The religious climate in Nashville is uncannily different from the Northwest. Here, in what some people refer to as “the Buckle of the Bible Belt,” all stores open after church (which is acceptable as saying at noon), unless, of course, they’re closed to observe the Lord’s day. It seems to not even be a closure out of zealousness, but out of practically – people will simply not be shopping Sunday morning, because everyone will be at church. It’s so interesting.
I was at Frothy Monkey this morning (a local favorite coffee shop) with a friend of mine who has lived here many years, and he mentioned that it can be assumed that everyone in the packed coffee shop would have some sort of experience, history, or involvement with a faith community. This area is saturated with churches and Christians. Many times you’ll see steeples on all four corners of a major intersection, or a ratio of six or seven churches to one local grocery store, showing how commonplace these meeting places are. Church is everywhere, yet the Gospel is not.
After speaking with a lot of acquaintances and friends from around town, it has appeared to me how absent the love of Christ is here. I’ve heard so many people talk about their childhood growing up in a Christian home. These homes were places that should have been models of love, acceptance, and forgiveness, but I’m told instead that they were the reasons why my friends have abandoned conventional Christian gatherings and choose to no longer follow a doctrine that has caused so much hurt in their life. They have not abandoned the concept of a loving and compassionate God, but certainly the notion that HIs followers would look the same.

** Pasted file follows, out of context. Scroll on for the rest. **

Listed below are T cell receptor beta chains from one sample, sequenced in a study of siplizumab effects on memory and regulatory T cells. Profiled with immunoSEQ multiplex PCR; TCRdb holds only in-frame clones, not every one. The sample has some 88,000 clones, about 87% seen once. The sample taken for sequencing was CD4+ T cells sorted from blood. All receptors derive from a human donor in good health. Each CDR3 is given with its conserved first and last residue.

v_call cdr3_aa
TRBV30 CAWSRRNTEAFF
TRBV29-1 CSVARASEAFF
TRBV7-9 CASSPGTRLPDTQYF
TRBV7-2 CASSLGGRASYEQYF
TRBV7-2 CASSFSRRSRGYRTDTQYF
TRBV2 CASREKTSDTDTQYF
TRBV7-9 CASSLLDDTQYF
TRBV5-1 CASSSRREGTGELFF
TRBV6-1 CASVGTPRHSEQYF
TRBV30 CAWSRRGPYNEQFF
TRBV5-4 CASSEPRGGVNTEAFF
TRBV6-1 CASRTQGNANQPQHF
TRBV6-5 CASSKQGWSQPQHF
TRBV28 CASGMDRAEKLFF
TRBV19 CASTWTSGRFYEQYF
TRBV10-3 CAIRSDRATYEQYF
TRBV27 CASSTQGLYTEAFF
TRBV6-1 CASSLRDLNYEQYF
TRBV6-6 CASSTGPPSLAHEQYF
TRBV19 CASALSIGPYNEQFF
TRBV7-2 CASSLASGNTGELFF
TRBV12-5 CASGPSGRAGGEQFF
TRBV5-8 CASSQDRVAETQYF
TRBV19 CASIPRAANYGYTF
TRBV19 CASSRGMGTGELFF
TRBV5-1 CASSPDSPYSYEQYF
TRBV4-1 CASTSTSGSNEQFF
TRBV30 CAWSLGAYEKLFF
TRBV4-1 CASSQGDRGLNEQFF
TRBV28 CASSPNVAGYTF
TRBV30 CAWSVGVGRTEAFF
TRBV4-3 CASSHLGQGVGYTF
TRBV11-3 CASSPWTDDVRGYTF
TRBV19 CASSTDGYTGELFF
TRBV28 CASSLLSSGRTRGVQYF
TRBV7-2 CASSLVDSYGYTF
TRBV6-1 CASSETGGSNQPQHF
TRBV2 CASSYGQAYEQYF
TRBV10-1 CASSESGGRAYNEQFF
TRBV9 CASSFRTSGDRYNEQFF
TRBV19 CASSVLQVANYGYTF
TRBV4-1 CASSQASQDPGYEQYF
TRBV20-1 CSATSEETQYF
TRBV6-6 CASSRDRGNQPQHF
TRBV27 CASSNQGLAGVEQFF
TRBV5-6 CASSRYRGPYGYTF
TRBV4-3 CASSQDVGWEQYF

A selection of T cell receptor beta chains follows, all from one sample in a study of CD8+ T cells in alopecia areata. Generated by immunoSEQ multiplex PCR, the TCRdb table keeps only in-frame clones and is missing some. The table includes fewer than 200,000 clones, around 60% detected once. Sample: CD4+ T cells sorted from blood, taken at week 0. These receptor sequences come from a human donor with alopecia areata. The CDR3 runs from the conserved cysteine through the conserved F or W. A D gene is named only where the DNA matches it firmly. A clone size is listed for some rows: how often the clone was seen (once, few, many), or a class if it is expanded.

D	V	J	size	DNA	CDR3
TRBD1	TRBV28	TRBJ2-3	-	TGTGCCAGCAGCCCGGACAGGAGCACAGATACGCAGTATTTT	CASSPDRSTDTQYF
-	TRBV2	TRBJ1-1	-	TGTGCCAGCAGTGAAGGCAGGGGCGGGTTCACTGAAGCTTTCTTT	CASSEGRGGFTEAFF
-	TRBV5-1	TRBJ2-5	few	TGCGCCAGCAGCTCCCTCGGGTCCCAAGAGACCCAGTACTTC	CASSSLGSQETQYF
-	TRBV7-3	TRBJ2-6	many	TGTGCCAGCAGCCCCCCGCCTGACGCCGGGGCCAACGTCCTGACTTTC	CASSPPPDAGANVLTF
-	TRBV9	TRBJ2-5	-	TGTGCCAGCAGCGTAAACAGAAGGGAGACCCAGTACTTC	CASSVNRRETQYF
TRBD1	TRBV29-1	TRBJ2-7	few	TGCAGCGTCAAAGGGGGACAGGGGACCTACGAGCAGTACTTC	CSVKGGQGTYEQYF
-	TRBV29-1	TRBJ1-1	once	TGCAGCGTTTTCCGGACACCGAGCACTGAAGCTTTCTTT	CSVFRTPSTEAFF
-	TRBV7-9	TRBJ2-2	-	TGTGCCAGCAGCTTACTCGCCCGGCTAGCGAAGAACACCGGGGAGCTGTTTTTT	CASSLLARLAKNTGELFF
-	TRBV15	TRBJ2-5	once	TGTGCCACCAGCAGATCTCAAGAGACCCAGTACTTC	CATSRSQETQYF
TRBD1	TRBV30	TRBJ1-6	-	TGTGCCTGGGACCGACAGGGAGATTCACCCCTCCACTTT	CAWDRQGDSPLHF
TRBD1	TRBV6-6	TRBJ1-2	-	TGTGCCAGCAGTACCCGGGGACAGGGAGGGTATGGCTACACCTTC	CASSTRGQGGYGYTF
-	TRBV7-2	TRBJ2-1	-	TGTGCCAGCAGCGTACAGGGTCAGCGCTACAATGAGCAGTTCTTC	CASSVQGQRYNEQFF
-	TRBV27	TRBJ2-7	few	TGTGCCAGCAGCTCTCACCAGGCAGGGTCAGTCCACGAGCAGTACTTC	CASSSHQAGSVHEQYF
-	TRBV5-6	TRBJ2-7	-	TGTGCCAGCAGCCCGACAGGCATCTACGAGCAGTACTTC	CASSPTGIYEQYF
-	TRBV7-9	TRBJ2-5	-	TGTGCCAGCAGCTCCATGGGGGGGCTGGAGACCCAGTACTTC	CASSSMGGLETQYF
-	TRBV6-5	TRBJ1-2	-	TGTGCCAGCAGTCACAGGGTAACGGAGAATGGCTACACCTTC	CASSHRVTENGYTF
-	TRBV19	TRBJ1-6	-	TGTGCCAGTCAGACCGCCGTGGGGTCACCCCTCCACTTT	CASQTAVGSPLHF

Not only are these experiences occurring in Christian homes, but also in the church itself. I’ve heard stories mostly of people being abused, taken advantage of, or experiencing degrading relationships inside the church, among other disciples of Christ.
I’m so thankful for the church experience I’ve had the last few years at Evergreen, back in Oregon. What a unique place of healing and restoration – truly aiming to fulfill what I perceive to be the calling of the Church. It’s heartbreaking to hear how others have been turned away by the people who are called to bring others nearer to God.
Anyways, that’s a brief glimpse of the religious atmosphere here. It’s not comprehensive by any means, but my purpose of explaining is this: I'm pumped to have the opportunity to show Christ’s genuine and unwavering love to people. I’m excited to have the chance to alter the poor perceptions of Christians, and show the nature of the gospel. I’m certainly nervous, because it’s no trite thing to carry His name, but I’m excited to see God work through me for His kingdom.